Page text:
Places We Love: Brasserie by Niche – Finding the French in St Louis

Amrita Rawat finally manages to find a great French bistro in a city filled with French history.
By Amrita Rawat

St Louis is a city with strong French roots. From oddly named streets to French baroque houses, it does a good job showing off its history in most areas—except, oddly enough, food. St Louis has great Italian food all over the Hill, some terrific Mexican restaurants on Cherokee street, and more exotic cuisines like Ethiopian and Thai are found in hearty abundance. However, in the two years I’ve
visited and stayed here, I’d yet to find good French cuisine.

All of that changed when I dined at Brasserie by Niche. This charming little restaurant feels more like it’s located on a side street in Paris than in the Central West End, complete with wide storefront windows which allow diners to people-watch as they dip into their escargot, mussels, and fries.

The restaurant itself is bright and welcoming with splashes of red, beautiful chandeliers, wood floors, and a very large bouquet of fresh flowers in the center of the room. I simply adore the red-checkered tablecloths on each table, as well as the enormous window overlooking the street. The restaurant manages to be stylish yet unpretentious and comfortable at the same time, filled with regulars who greet the
service and staff like old friends.

Brasserie is owned by Gerard Craft, who created the very popular Niche, followed by Taste. The menu leans towards French country cooking mixed with some bistro fare, including French onion soup, roast chicken, and boeuf bourguignon, and an extensive menu for beers, wines, and specialty cocktails.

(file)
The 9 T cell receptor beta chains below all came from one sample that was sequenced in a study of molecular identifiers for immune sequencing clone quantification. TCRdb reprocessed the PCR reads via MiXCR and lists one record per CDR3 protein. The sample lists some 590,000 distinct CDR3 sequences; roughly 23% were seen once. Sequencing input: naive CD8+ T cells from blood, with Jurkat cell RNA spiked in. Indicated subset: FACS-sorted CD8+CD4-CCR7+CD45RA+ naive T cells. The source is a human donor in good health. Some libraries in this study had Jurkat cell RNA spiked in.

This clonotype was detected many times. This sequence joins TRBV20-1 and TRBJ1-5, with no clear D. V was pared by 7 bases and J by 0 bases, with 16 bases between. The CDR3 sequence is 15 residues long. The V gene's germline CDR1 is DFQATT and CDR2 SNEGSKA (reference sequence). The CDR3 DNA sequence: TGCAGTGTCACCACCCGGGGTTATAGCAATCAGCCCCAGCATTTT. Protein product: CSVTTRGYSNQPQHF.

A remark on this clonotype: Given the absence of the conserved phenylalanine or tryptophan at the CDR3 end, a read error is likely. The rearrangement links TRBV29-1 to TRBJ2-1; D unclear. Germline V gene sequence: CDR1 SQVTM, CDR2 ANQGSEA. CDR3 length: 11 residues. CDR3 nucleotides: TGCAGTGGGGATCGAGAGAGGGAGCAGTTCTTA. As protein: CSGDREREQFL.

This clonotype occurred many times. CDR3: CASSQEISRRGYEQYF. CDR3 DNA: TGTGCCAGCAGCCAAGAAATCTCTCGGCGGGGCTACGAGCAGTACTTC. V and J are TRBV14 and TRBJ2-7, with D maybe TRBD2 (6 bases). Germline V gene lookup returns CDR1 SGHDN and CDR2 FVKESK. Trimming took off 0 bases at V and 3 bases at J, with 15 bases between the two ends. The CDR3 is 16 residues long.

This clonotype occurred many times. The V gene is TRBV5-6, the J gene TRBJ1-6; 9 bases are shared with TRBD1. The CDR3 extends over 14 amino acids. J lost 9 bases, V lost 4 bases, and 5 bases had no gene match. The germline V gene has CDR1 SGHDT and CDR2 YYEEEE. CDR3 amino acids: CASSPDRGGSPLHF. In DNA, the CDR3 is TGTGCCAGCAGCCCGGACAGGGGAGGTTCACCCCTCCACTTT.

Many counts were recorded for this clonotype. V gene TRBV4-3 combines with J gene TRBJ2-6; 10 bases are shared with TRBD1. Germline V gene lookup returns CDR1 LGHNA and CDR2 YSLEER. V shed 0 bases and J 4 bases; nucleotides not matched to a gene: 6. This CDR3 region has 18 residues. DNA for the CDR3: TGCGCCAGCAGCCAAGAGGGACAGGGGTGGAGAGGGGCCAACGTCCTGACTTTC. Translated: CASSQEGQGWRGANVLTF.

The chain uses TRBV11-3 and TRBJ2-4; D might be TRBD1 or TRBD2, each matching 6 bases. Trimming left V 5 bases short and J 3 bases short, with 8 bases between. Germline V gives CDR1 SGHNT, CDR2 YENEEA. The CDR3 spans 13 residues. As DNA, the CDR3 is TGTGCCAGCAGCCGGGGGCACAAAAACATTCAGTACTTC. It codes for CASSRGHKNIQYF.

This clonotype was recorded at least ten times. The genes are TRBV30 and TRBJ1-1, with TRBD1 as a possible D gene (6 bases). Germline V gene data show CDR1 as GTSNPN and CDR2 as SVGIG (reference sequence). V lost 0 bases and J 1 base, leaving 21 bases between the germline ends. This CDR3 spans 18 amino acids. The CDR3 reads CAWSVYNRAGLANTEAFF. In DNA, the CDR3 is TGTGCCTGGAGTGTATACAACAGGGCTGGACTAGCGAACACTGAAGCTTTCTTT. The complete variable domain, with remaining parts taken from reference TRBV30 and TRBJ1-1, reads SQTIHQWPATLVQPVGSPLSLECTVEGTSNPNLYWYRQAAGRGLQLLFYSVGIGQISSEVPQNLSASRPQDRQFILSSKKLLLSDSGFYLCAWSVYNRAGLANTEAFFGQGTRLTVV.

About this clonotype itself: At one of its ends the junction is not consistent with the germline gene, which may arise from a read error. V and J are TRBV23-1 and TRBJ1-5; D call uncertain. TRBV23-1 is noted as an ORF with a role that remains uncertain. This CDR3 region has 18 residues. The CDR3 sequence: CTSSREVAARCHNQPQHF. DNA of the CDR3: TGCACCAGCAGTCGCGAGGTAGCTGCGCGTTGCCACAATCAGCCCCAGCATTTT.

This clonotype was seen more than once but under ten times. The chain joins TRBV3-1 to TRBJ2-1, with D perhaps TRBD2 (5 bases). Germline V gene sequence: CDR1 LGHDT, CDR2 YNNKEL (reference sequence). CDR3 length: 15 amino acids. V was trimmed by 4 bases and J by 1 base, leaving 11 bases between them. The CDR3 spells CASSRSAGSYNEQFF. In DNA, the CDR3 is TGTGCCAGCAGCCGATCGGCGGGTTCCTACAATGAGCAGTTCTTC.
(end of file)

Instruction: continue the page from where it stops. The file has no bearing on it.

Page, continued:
I have been to this place three times now I’m still eager to go back for more. My first visit was a romantic date in the evening, where we enjoyed a cocktail and a beer along with some escargot as an appetizer. The flavor on the escargot was beyond succulent and went very well with the bread that came with the table. For someone who rarely eats bread, it was difficult for me to stop; the crust was simply perfection—crunchy but not tough, rich but not overwhelming.

As for entrees, we tried the mussels and frites along with the boef bourguignon. The mussels were very lightly flavored but the fries were salty enough to be the ideal complement to them. The boeuf in the bourguignon was so tender and well seasoned that my date couldn’t get enough.

We ended with the floating island for dessert, a meringue floating in crème anglaise, just the right amount of sweet to end a delicious meal.

I have since returned twice for brunch and been more than satisfied each time. Their brunch is much cheaper than their dinner menu but no less scrumptious. Their menu includes brioche French toast with lemon curd, eggs in “cocotte” served in a skillet with spinach, potatoes, and bacon, and eggs Benedict, one of their most popular dishes, among many others. Another favorite is grapefruit “ brûlée”, a simple
side consisting of a grapefruit topped with torched raw sugar.

If you ever find yourself in Saint Louis, you must stop in to Brasserie by Niche in the Central West End neighborhood; the attentive service, convivial atmosphere, and authentic food are well worth the trip and you won’t regret it.

Brasserie By Niche
4580 Laclede Ave
St Louis, MO 63108
Phone 314-454-0600

Amrita Song

Amrita Rawat is the author of the blog Chai and Dumplings. Born in India and a lifelong resident of Atlanta, she recently moved to Saint Louis. Her love for food stems in part from its ability to bring cultures together and in part from how darn good it feels to eat a delicious meal. She loves traveling and has eaten her way through cities like Hong Kong, Paris, Budapest, Mumbai, and Shangri-la. Amrita is also a contributor to Sauce Magazine in St Louis.

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3 Comments
  1. That just looks great. I’m English and I’ve lived in France for the last 10 years. My question is “Why can’t the French do the same thing as your St Louis restaurant in the countryside of France?” This, by the way, is from someone who loves France and the French.

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